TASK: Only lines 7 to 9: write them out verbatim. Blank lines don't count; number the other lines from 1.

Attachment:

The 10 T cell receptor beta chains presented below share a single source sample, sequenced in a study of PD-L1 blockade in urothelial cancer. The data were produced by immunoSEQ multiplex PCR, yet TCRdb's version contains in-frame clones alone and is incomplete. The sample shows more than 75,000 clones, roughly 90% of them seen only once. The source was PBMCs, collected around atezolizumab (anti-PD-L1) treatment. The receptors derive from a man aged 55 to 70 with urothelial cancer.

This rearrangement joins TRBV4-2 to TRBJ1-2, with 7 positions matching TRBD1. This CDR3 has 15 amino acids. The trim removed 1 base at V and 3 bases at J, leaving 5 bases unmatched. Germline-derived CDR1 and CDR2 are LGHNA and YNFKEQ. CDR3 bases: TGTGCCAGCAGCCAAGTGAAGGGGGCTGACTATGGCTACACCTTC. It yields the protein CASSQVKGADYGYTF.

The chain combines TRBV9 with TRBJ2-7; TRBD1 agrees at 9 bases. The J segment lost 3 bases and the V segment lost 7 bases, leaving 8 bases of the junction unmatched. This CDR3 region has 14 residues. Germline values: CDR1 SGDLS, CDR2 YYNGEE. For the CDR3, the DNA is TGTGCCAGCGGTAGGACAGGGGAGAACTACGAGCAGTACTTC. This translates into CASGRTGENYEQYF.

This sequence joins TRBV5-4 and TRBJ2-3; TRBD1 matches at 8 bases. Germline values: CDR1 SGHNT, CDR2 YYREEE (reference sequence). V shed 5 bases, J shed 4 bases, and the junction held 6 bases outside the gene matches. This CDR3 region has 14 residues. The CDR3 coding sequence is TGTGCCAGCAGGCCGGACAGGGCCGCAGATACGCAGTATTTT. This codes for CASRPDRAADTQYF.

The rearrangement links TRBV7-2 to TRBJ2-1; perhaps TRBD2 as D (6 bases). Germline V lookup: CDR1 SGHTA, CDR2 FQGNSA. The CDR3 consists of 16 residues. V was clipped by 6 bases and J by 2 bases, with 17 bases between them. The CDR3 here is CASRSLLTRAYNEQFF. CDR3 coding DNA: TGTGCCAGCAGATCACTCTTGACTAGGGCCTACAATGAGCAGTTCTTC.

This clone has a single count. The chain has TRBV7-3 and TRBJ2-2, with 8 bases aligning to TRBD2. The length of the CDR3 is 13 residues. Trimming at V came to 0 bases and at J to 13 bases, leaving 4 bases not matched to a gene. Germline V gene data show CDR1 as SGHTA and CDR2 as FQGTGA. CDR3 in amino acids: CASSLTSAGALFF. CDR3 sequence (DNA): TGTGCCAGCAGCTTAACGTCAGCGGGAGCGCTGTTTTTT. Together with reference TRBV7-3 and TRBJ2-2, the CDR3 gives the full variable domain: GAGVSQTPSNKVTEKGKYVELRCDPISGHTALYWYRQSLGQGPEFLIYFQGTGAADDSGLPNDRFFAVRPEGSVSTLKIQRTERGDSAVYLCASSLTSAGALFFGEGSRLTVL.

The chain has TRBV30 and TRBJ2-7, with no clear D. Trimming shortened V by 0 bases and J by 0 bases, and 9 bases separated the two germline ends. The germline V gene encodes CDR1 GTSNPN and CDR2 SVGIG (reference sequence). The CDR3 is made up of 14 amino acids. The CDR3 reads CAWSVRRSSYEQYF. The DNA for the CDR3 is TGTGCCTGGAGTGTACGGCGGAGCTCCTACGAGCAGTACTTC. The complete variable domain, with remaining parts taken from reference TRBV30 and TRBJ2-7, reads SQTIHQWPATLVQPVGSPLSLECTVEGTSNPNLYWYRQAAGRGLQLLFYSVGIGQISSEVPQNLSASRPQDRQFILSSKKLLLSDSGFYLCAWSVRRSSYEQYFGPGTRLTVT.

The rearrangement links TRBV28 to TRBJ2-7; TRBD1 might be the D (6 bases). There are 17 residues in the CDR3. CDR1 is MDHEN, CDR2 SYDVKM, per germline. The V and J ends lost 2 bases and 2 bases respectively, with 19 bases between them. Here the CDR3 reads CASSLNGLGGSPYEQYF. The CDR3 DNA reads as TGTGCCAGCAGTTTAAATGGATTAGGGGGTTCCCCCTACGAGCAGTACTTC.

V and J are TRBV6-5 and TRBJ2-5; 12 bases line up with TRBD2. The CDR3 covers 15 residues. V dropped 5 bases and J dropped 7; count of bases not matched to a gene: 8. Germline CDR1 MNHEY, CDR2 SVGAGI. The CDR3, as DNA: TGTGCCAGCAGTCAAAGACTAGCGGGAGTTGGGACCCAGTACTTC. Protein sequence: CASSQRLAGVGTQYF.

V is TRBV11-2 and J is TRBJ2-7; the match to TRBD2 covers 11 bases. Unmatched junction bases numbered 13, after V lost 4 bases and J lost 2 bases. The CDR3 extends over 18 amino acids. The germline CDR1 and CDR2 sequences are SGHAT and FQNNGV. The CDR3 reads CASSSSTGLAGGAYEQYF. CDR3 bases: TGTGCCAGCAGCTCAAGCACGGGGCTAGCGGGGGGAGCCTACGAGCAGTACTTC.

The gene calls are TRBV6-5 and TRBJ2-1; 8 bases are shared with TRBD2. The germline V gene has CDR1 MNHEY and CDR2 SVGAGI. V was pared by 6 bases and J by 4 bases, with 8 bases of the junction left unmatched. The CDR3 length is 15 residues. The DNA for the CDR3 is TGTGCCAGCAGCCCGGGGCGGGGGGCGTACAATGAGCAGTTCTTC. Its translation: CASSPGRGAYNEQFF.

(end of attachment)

The chain has TRBV30 and TRBJ2-7, with no clear D. Trimming shortened V by 0 bases and J by 0 bases, and 9 bases separated the two germline ends. The germline V gene encodes CDR1 GTSNPN and CDR2 SVGIG (reference sequence). The CDR3 is made up of 14 amino acids. The CDR3 reads CAWSVRRSSYEQYF. The DNA for the CDR3 is TGTGCCTGGAGTGTACGGCGGAGCTCCTACGAGCAGTACTTC. The complete variable domain, with remaining parts taken from reference TRBV30 and TRBJ2-7, reads SQTIHQWPATLVQPVGSPLSLECTVEGTSNPNLYWYRQAAGRGLQLLFYSVGIGQISSEVPQNLSASRPQDRQFILSSKKLLLSDSGFYLCAWSVRRSSYEQYFGPGTRLTVT.

The rearrangement links TRBV28 to TRBJ2-7; TRBD1 might be the D (6 bases). There are 17 residues in the CDR3. CDR1 is MDHEN, CDR2 SYDVKM, per germline. The V and J ends lost 2 bases and 2 bases respectively, with 19 bases between them. Here the CDR3 reads CASSLNGLGGSPYEQYF. The CDR3 DNA reads as TGTGCCAGCAGTTTAAATGGATTAGGGGGTTCCCCCTACGAGCAGTACTTC.

V and J are TRBV6-5 and TRBJ2-5; 12 bases line up with TRBD2. The CDR3 covers 15 residues. V dropped 5 bases and J dropped 7; count of bases not matched to a gene: 8. Germline CDR1 MNHEY, CDR2 SVGAGI. The CDR3, as DNA: TGTGCCAGCAGTCAAAGACTAGCGGGAGTTGGGACCCAGTACTTC. Protein sequence: CASSQRLAGVGTQYF.